Something happened this week to change my mind. First, the premise of my thinking was that each party for its own reasons was likely to vote against the budget. In the case of the Liberals and the NDP it was always likely that there would be elements of the budget - for example, the old child care program ends March 31 and the budget could change that, but won't - which made a negative vote inevitable. The two parties are direct competitors for the same pool of votes. The NDP would be ridiculed by the Liberals if they supported the budget and, while the Liberal exposure on this front is not as strong, the reverse is also true.
In the early fall the BQ began signalling that it was ready to bring the government down. It even toyed with the idea of forcing a confidence vote by mid-February. They also demanded an apparently non-negotiable $3.9 billion for Quebec to rectify fiscal imbalance. This week Duceppe suddenly shifted ground on his fiscal demands and said simply, "Make me an offer".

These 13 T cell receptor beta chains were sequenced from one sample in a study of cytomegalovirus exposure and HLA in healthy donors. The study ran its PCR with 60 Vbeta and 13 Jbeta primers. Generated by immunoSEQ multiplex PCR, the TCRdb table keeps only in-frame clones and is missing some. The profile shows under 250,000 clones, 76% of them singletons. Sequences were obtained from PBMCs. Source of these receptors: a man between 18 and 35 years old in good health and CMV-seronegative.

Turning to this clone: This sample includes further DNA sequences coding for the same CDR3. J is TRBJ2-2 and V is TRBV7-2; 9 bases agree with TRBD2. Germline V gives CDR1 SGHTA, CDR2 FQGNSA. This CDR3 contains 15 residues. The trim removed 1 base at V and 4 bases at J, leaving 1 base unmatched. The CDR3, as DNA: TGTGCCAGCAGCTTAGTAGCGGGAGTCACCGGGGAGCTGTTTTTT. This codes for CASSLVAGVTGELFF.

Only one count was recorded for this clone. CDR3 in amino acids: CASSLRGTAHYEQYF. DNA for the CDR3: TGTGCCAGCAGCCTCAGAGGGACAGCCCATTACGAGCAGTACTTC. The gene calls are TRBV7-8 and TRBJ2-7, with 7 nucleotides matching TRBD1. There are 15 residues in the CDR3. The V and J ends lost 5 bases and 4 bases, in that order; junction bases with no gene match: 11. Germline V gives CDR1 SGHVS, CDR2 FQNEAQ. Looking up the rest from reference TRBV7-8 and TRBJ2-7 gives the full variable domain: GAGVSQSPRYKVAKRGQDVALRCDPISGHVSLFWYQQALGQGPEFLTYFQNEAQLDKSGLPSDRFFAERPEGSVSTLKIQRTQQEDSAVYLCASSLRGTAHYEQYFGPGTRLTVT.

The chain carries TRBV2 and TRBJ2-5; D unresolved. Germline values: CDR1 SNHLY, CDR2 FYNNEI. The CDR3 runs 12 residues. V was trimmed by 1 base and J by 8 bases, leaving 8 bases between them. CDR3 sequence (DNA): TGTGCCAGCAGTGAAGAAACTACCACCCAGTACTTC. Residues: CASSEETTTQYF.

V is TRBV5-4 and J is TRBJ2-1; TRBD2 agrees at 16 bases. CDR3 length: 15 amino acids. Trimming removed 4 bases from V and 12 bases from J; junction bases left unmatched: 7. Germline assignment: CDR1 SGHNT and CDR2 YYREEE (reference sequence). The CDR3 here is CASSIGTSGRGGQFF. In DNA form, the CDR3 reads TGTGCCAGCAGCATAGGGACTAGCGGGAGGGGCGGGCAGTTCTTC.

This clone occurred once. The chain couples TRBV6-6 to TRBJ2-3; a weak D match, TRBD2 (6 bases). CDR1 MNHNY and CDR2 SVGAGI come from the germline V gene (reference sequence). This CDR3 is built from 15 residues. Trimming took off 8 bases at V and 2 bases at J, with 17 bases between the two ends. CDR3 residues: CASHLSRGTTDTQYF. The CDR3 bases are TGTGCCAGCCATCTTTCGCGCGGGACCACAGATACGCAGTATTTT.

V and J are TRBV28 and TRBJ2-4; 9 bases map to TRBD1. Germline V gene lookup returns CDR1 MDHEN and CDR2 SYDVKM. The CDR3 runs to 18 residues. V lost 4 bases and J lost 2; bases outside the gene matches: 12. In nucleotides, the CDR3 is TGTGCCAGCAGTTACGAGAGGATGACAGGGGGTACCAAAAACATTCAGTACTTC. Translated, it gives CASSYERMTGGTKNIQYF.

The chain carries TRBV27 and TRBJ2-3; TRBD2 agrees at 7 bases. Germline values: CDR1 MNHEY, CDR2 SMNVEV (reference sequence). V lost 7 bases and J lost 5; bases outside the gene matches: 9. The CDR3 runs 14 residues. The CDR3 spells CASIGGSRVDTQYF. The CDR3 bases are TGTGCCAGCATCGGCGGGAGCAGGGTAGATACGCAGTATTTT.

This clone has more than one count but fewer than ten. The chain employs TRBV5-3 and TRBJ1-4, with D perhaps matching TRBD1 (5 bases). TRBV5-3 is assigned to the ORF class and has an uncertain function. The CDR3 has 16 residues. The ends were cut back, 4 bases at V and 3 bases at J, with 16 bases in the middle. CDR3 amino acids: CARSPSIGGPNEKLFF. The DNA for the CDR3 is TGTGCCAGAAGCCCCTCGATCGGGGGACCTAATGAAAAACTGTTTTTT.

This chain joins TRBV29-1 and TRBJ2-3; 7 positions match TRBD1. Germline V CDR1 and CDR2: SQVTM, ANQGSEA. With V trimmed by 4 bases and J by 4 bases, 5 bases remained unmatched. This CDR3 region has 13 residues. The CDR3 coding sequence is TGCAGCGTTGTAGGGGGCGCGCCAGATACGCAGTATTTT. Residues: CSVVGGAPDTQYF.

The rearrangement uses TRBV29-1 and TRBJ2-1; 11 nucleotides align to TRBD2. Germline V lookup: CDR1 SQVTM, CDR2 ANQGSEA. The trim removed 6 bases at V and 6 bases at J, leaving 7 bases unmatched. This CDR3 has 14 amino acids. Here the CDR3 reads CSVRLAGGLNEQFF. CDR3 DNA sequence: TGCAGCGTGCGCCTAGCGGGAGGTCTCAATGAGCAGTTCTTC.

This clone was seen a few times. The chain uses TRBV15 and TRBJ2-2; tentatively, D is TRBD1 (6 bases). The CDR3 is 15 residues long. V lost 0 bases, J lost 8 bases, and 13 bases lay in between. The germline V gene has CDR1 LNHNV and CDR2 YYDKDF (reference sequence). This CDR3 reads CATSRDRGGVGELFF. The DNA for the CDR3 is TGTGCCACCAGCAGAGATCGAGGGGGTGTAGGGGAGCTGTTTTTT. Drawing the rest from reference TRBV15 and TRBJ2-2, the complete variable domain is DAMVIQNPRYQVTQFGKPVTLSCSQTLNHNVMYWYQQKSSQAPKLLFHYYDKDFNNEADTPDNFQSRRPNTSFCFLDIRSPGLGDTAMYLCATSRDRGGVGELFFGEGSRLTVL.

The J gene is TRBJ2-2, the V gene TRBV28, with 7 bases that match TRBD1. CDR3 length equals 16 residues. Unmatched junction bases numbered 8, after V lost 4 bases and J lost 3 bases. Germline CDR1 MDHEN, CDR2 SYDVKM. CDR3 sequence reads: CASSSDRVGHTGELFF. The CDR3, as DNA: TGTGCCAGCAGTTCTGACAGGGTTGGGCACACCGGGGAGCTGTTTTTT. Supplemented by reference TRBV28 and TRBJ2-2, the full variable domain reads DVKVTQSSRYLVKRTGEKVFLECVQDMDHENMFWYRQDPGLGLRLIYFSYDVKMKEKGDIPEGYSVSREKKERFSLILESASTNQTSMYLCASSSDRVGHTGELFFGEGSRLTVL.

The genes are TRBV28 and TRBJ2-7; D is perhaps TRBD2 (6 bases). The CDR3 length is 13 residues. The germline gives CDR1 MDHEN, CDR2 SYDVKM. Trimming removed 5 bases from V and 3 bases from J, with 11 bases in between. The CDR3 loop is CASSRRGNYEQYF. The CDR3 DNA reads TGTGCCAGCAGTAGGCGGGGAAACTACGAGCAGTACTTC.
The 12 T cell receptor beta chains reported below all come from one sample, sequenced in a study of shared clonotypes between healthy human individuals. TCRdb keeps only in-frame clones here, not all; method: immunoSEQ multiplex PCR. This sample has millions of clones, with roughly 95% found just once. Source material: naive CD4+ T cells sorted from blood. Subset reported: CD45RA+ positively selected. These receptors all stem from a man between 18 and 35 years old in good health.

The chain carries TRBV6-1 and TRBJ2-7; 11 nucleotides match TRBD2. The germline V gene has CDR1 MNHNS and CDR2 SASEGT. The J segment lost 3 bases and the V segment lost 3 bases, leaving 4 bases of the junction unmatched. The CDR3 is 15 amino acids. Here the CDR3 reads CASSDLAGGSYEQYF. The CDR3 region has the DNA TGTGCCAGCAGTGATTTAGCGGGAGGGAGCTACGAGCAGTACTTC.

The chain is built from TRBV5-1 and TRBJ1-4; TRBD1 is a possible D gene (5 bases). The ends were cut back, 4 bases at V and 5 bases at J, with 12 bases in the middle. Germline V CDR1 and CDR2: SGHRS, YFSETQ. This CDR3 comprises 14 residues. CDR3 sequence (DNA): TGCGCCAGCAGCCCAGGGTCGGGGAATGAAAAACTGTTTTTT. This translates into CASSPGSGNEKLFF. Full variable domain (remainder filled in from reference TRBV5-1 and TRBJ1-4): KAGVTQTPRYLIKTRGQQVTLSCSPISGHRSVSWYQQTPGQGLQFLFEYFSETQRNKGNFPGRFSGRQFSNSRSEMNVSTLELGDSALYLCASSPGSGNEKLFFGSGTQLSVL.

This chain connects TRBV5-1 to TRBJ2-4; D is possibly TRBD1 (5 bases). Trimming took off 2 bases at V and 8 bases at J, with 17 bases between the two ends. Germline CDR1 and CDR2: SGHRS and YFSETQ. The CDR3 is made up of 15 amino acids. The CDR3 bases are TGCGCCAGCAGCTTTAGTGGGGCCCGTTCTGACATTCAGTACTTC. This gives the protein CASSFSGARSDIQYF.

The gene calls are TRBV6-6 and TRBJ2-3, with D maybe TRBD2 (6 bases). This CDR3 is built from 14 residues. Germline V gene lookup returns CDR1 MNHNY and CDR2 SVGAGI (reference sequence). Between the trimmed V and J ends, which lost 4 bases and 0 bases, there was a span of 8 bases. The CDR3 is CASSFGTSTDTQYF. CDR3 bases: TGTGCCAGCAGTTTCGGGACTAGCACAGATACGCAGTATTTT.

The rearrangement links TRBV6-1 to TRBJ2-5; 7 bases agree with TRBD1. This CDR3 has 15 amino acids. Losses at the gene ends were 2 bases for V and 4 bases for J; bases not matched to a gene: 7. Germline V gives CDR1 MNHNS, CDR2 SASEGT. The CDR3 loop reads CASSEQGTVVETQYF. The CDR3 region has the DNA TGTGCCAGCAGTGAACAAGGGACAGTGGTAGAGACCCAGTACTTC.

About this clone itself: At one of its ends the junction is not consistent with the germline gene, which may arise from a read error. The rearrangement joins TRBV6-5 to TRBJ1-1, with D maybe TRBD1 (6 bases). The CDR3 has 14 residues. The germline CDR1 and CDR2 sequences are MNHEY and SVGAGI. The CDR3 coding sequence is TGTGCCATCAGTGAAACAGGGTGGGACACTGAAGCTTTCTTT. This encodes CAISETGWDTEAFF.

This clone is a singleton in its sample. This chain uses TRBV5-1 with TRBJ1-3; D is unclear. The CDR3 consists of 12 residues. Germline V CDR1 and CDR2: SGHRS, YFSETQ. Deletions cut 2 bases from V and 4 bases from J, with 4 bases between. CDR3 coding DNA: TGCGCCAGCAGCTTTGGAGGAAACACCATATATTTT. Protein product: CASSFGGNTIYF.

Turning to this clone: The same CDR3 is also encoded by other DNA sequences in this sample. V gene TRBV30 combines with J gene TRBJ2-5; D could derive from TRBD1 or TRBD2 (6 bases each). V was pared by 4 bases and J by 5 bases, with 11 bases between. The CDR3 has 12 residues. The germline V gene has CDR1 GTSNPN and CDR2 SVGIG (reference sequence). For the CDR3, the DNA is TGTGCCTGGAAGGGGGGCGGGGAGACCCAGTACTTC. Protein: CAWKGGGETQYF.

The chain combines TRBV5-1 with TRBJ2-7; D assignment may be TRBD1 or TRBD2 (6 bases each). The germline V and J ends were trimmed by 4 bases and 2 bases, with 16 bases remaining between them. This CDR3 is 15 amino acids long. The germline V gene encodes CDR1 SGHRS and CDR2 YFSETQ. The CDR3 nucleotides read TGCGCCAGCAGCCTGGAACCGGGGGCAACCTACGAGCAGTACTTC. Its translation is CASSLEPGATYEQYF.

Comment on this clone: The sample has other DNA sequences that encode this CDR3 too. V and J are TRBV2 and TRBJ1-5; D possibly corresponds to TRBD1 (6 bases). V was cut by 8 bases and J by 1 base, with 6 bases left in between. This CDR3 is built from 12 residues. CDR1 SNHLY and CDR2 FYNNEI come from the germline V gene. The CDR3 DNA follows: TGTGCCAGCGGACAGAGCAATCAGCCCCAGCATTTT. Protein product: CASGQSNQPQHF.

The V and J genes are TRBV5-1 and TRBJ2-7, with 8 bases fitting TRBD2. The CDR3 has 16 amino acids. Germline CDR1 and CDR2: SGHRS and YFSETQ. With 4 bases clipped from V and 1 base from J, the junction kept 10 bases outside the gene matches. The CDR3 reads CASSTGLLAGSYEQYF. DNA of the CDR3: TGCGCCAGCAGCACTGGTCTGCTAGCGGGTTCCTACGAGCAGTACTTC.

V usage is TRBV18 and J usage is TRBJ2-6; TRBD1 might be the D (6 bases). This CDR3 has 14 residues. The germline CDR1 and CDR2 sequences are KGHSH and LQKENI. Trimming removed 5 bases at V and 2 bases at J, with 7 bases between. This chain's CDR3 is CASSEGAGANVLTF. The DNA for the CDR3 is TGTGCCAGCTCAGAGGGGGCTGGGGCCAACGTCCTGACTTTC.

Here is an excerpt from the story in the Globe and Mail:
Mr. Duceppe, a former union negotiator, said: "For negotiations to occur, there has to be an offer. There is no offer as we speak, there is nothing on the table. I'm not about to negotiate with our own request. We won't settle at 50 per cent of our objective. We will see the offer, how it's spread out, what it means. But don't count on us to start negotiating with ourselves."The implication is clear: Mr. Duceppe and company will vote for the budget - notice the phrase "how it's spread out", weasel words if I ever saw them. He will likely justify it by saying he wants to lock in and implement whatever gains Quebec makes in the budget on its fiscal imbalance agenda. Chantal Hebert reaches the same conclusion as TC about a spring election with somewhat different reasoning, but her column on this subject is worth reading.